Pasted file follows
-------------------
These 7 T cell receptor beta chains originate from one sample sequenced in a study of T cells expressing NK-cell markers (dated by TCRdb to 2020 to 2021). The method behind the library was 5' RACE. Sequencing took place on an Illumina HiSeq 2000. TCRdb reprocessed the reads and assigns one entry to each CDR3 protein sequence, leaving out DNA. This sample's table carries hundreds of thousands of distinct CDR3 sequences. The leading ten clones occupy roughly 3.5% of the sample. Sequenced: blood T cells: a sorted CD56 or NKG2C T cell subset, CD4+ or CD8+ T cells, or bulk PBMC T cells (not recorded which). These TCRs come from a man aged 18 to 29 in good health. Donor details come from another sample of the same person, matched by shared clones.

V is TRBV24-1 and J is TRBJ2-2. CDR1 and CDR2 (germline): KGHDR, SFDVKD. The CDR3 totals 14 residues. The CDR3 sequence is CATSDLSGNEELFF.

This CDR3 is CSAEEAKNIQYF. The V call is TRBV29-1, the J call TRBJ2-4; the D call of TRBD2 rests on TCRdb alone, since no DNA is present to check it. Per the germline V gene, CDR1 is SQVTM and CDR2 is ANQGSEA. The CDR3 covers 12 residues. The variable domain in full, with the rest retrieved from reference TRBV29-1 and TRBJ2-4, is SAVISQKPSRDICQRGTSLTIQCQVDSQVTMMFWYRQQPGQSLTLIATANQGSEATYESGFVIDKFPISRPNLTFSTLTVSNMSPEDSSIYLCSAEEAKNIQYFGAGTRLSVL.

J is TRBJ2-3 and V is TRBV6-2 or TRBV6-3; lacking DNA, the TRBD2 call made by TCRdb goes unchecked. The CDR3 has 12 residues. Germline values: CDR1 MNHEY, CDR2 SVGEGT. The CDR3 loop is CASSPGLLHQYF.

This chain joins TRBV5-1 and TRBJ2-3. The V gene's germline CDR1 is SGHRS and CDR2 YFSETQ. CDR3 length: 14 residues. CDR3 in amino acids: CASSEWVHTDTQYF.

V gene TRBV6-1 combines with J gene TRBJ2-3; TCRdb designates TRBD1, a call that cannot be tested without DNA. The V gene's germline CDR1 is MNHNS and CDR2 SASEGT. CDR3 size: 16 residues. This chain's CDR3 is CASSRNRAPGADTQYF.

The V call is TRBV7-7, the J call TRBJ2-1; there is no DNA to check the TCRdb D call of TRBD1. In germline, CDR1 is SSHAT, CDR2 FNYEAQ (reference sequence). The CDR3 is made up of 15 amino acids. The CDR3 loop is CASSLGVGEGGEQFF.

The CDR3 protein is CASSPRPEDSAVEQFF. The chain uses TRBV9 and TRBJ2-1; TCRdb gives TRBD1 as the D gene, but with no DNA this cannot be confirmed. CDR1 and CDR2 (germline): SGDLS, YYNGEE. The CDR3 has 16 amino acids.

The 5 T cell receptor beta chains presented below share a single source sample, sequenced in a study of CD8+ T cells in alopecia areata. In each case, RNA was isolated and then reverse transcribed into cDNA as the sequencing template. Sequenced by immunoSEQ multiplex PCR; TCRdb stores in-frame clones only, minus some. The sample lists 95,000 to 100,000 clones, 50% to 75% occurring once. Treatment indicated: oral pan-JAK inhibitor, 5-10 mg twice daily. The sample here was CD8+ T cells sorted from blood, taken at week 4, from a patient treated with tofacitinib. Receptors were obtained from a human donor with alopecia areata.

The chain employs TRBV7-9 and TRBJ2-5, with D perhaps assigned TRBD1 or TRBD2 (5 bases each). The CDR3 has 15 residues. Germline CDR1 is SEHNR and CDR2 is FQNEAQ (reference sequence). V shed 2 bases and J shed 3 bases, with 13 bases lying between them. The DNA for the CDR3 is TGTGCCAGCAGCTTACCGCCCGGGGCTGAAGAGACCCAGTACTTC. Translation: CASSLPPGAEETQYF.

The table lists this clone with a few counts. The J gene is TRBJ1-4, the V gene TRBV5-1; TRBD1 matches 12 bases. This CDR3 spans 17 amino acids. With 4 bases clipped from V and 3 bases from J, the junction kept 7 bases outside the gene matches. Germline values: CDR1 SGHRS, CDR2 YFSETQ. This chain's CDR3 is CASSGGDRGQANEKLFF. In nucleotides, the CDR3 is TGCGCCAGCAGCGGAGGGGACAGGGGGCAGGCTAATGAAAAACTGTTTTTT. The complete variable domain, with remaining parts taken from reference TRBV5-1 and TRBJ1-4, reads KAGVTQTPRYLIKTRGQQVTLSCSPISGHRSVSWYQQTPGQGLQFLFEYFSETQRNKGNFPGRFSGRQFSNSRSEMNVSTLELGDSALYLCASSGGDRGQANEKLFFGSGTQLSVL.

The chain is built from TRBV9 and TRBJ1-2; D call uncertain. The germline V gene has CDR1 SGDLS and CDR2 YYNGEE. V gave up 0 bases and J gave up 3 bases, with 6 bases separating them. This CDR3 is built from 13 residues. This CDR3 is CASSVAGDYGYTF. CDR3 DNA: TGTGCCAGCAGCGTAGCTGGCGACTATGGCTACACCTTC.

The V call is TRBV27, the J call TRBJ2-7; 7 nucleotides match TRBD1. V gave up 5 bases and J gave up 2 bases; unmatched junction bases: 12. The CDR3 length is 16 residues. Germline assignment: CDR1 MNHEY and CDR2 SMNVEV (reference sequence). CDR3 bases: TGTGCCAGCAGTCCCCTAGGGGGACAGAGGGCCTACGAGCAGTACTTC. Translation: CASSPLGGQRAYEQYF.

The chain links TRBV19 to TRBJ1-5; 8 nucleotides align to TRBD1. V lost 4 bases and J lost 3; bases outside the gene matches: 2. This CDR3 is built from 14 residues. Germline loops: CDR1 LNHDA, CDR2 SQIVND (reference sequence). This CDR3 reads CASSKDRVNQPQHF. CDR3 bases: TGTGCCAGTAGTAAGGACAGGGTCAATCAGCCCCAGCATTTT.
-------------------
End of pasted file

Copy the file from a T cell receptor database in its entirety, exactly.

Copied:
These 7 T cell receptor beta chains originate from one sample sequenced in a study of T cells expressing NK-cell markers (dated by TCRdb to 2020 to 2021). The method behind the library was 5' RACE. Sequencing took place on an Illumina HiSeq 2000. TCRdb reprocessed the reads and assigns one entry to each CDR3 protein sequence, leaving out DNA. This sample's table carries hundreds of thousands of distinct CDR3 sequences. The leading ten clones occupy roughly 3.5% of the sample. Sequenced: blood T cells: a sorted CD56 or NKG2C T cell subset, CD4+ or CD8+ T cells, or bulk PBMC T cells (not recorded which). These TCRs come from a man aged 18 to 29 in good health. Donor details come from another sample of the same person, matched by shared clones.

V is TRBV24-1 and J is TRBJ2-2. CDR1 and CDR2 (germline): KGHDR, SFDVKD. The CDR3 totals 14 residues. The CDR3 sequence is CATSDLSGNEELFF.

This CDR3 is CSAEEAKNIQYF. The V call is TRBV29-1, the J call TRBJ2-4; the D call of TRBD2 rests on TCRdb alone, since no DNA is present to check it. Per the germline V gene, CDR1 is SQVTM and CDR2 is ANQGSEA. The CDR3 covers 12 residues. The variable domain in full, with the rest retrieved from reference TRBV29-1 and TRBJ2-4, is SAVISQKPSRDICQRGTSLTIQCQVDSQVTMMFWYRQQPGQSLTLIATANQGSEATYESGFVIDKFPISRPNLTFSTLTVSNMSPEDSSIYLCSAEEAKNIQYFGAGTRLSVL.

J is TRBJ2-3 and V is TRBV6-2 or TRBV6-3; lacking DNA, the TRBD2 call made by TCRdb goes unchecked. The CDR3 has 12 residues. Germline values: CDR1 MNHEY, CDR2 SVGEGT. The CDR3 loop is CASSPGLLHQYF.

This chain joins TRBV5-1 and TRBJ2-3. The V gene's germline CDR1 is SGHRS and CDR2 YFSETQ. CDR3 length: 14 residues. CDR3 in amino acids: CASSEWVHTDTQYF.

V gene TRBV6-1 combines with J gene TRBJ2-3; TCRdb designates TRBD1, a call that cannot be tested without DNA. The V gene's germline CDR1 is MNHNS and CDR2 SASEGT. CDR3 size: 16 residues. This chain's CDR3 is CASSRNRAPGADTQYF.

The V call is TRBV7-7, the J call TRBJ2-1; there is no DNA to check the TCRdb D call of TRBD1. In germline, CDR1 is SSHAT, CDR2 FNYEAQ (reference sequence). The CDR3 is made up of 15 amino acids. The CDR3 loop is CASSLGVGEGGEQFF.

The CDR3 protein is CASSPRPEDSAVEQFF. The chain uses TRBV9 and TRBJ2-1; TCRdb gives TRBD1 as the D gene, but with no DNA this cannot be confirmed. CDR1 and CDR2 (germline): SGDLS, YYNGEE. The CDR3 has 16 amino acids.

The 5 T cell receptor beta chains presented below share a single source sample, sequenced in a study of CD8+ T cells in alopecia areata. In each case, RNA was isolated and then reverse transcribed into cDNA as the sequencing template. Sequenced by immunoSEQ multiplex PCR; TCRdb stores in-frame clones only, minus some. The sample lists 95,000 to 100,000 clones, 50% to 75% occurring once. Treatment indicated: oral pan-JAK inhibitor, 5-10 mg twice daily. The sample here was CD8+ T cells sorted from blood, taken at week 4, from a patient treated with tofacitinib. Receptors were obtained from a human donor with alopecia areata.

The chain employs TRBV7-9 and TRBJ2-5, with D perhaps assigned TRBD1 or TRBD2 (5 bases each). The CDR3 has 15 residues. Germline CDR1 is SEHNR and CDR2 is FQNEAQ (reference sequence). V shed 2 bases and J shed 3 bases, with 13 bases lying between them. The DNA for the CDR3 is TGTGCCAGCAGCTTACCGCCCGGGGCTGAAGAGACCCAGTACTTC. Translation: CASSLPPGAEETQYF.

The table lists this clone with a few counts. The J gene is TRBJ1-4, the V gene TRBV5-1; TRBD1 matches 12 bases. This CDR3 spans 17 amino acids. With 4 bases clipped from V and 3 bases from J, the junction kept 7 bases outside the gene matches. Germline values: CDR1 SGHRS, CDR2 YFSETQ. This chain's CDR3 is CASSGGDRGQANEKLFF. In nucleotides, the CDR3 is TGCGCCAGCAGCGGAGGGGACAGGGGGCAGGCTAATGAAAAACTGTTTTTT. The complete variable domain, with remaining parts taken from reference TRBV5-1 and TRBJ1-4, reads KAGVTQTPRYLIKTRGQQVTLSCSPISGHRSVSWYQQTPGQGLQFLFEYFSETQRNKGNFPGRFSGRQFSNSRSEMNVSTLELGDSALYLCASSGGDRGQANEKLFFGSGTQLSVL.

The chain is built from TRBV9 and TRBJ1-2; D call uncertain. The germline V gene has CDR1 SGDLS and CDR2 YYNGEE. V gave up 0 bases and J gave up 3 bases, with 6 bases separating them. This CDR3 is built from 13 residues. This CDR3 is CASSVAGDYGYTF. CDR3 DNA: TGTGCCAGCAGCGTAGCTGGCGACTATGGCTACACCTTC.

The V call is TRBV27, the J call TRBJ2-7; 7 nucleotides match TRBD1. V gave up 5 bases and J gave up 2 bases; unmatched junction bases: 12. The CDR3 length is 16 residues. Germline assignment: CDR1 MNHEY and CDR2 SMNVEV (reference sequence). CDR3 bases: TGTGCCAGCAGTCCCCTAGGGGGACAGAGGGCCTACGAGCAGTACTTC. Translation: CASSPLGGQRAYEQYF.

The chain links TRBV19 to TRBJ1-5; 8 nucleotides align to TRBD1. V lost 4 bases and J lost 3; bases outside the gene matches: 2. This CDR3 is built from 14 residues. Germline loops: CDR1 LNHDA, CDR2 SQIVND (reference sequence). This CDR3 reads CASSKDRVNQPQHF. CDR3 bases: TGTGCCAGTAGTAAGGACAGGGTCAATCAGCCCCAGCATTTT.